I started working for Care UK in 2007. The organisation strives to deliver excellent and efficient care to residents, and it really shows.
I believe in inspiring residents and my team to do things that they never thought they could. As a Home Manager, it’s important to have a vision for the home you run, and for the people you care for, and work with. I love that Winchcombe Place is a hive of activity, and I always enjoy my walkaround the home each morning. It’s a chance to greet residents and colleagues and find out what they’ve got planned for the day.
What’s noticeable about the home is the family atmosphere. We’re like one big family here and that’s clear as soon as you set foot inside the home. The team at Winchcombe Place is one of the most productive I’ve worked in. We all work well together to get the job done.
Being a Home Manager isn’t a ‘nine to five’ job, but in the time I have away from work, I like to join my husband in taking my dog Buster for a long walk.
Being a customer relations manager, or CRM, involves doing all the tasks I love to do – liaising with a wide range of different people and supporting older people and their families through what can be a very stressful time as they search for the right care home. I love being part of a team that’s making a difference to people’s lives.
I joined Winchcombe Place in June 2019, and I’m enjoying getting to know the team and the residents themselves. I used to work in recruitment and events, so I love working with different people. I’ve also worked in domiciliary care, so I knew I wanted to continue working in the care sector.
In my spare time I enjoy socialising with my friends and family, and doing some travelling. I also enjoy watching motorbike racing.
I have 20 years’ experience working in the catering industry, but for years I have cooked for people who wanted food, whereas now I am cooking for people who need food and it is much more rewarding.
My biggest professional challenge so far has been to run a 280-seat restaurant with a team of 16 chefs in Edinburgh. My highlight was catering the opening of the Dolphin Adventure Centre in Pangbourne and meeting Prince Edward, who was opening the centre.
My role requires you to be good at listening to what the residents want and what their expectations are. It is also very important to have a good team and get them to contribute their ideas into work practices and menus.
Outside of work I enjoy spending time with my partner and kids, as well as the occasional game of golf.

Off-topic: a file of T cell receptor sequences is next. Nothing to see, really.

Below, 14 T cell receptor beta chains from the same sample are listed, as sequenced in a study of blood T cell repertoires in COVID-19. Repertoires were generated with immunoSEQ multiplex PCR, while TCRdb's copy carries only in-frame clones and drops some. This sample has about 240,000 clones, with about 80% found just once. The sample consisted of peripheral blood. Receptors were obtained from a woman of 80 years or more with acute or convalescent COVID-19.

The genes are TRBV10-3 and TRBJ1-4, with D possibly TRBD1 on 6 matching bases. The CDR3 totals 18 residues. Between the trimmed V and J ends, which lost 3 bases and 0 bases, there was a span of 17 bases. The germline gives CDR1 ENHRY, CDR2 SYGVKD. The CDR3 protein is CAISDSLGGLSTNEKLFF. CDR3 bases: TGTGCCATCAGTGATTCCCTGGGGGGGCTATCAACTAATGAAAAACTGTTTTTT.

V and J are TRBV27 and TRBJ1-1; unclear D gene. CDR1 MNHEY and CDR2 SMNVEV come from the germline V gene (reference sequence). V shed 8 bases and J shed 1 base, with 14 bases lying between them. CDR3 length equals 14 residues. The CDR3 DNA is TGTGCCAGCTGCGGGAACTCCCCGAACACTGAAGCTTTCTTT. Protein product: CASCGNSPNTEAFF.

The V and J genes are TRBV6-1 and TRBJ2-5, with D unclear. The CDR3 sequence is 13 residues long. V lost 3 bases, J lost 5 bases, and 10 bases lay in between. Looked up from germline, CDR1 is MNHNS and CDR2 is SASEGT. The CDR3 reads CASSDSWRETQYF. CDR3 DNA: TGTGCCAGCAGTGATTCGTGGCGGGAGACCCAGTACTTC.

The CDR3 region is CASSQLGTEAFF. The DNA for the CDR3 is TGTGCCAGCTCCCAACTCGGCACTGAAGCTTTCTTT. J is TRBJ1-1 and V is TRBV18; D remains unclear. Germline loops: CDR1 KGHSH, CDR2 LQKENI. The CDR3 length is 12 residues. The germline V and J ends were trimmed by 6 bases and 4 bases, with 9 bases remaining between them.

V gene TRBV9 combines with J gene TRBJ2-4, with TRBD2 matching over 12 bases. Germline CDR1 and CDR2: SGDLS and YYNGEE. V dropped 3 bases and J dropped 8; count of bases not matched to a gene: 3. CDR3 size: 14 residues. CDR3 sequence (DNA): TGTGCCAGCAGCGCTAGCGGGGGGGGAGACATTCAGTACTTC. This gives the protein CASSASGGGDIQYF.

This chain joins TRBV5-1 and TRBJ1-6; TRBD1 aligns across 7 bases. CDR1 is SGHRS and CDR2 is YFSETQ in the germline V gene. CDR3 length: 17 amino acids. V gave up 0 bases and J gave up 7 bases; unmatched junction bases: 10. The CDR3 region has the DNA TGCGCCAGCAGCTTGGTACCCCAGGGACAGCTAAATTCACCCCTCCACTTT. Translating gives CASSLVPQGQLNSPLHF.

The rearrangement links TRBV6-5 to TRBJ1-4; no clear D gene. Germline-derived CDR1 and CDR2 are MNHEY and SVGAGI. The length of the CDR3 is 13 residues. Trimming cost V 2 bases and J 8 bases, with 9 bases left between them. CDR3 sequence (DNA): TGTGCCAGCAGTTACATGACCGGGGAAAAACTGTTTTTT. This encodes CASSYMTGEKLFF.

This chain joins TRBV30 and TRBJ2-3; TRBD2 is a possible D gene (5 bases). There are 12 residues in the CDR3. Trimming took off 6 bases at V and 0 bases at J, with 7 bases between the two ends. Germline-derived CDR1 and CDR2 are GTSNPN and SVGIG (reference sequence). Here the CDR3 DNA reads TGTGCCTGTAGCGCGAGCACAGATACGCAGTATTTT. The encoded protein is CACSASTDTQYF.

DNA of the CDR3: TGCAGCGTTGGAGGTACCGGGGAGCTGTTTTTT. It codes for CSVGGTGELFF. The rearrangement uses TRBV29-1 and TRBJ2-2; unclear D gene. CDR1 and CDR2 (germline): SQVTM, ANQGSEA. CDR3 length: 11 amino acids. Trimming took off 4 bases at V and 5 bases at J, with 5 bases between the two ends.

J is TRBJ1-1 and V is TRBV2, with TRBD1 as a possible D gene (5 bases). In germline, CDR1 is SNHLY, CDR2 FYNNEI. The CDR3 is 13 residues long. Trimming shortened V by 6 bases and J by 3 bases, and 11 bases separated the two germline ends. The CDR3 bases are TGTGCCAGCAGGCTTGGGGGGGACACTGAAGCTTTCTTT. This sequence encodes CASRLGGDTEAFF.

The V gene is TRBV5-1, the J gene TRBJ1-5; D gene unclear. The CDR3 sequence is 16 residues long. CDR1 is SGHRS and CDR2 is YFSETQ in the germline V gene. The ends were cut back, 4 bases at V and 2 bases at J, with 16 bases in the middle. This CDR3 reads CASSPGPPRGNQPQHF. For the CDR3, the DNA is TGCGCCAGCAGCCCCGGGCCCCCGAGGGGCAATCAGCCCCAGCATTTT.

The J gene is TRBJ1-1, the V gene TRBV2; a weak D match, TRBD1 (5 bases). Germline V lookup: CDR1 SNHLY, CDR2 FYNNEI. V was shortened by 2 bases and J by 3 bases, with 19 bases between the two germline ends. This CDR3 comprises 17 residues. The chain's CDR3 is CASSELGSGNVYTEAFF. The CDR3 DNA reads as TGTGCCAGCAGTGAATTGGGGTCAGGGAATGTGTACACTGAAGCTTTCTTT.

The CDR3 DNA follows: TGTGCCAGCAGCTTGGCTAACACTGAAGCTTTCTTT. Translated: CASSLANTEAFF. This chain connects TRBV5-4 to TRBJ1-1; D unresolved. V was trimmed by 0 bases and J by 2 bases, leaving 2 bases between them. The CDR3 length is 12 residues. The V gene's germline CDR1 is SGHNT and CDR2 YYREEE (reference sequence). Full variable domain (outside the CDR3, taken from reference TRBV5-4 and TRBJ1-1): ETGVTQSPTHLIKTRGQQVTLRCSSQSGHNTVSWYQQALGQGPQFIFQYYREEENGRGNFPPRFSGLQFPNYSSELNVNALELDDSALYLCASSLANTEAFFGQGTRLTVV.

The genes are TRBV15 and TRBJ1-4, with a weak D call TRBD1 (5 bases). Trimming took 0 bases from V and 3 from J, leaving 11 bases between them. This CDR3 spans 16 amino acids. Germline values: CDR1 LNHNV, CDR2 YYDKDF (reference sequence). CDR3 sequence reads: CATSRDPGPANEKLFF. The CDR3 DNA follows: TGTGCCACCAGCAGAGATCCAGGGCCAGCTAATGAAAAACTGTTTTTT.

I joined the team at Winchcombe Place in early 2019. I’d been a lead nurse in a GP practice and fancied a new challenge. I’ve been really enjoying the chance to do ‘hands on’ nursing. To me, that’s ‘proper’ nursing. Since joining the home, I’ve also been enjoying getting to know the residents and learning about their lives. I’m fascinated by their stories of the past and I love their anecdotes!
I’m very proud of the work we do at Winchcombe Place. Nursing can be very challenging and I appreciate what the team does every day to enhance residents’ lives and make this a home from hom.
In my spare time I enjoy pottering in my gardening, and growing my own veg. I also have a spaniel who keeps me busy. My passions are Cornwall and Wales – I visit and explore both places whenever I can.
I started working for Care UK in 2014. Before joining the organisation I was an Operations Manager for a national catering company. This is very different, but I love the rewarding nature of my job – being able to have a positive impact on a person’s day. When I bring a smile to a person’s face or I make them laugh it’s a fantastic feeling.
Quite a few of the residents at Winchcombe Place are living with dementia and are at different stages of their dementia journey. I work hard to see the person behind the dementia. Every person we care for is an individual, with different needs. One of the key things I’ve learnt in this role is to be alert to a person’s body language when you’re doing an activity with them, particularly if their verbal communication has been affected by dementia. Their body language can give you important insights into how they’re feeling.
One of the biggest highlights of this role was when I took a resident on a barge trip. This particular person hadn’t left the home, and hadn’t spoken, for nearly two years. At the end of the trip they smiled at me and said, “Thank you. That was lovely”.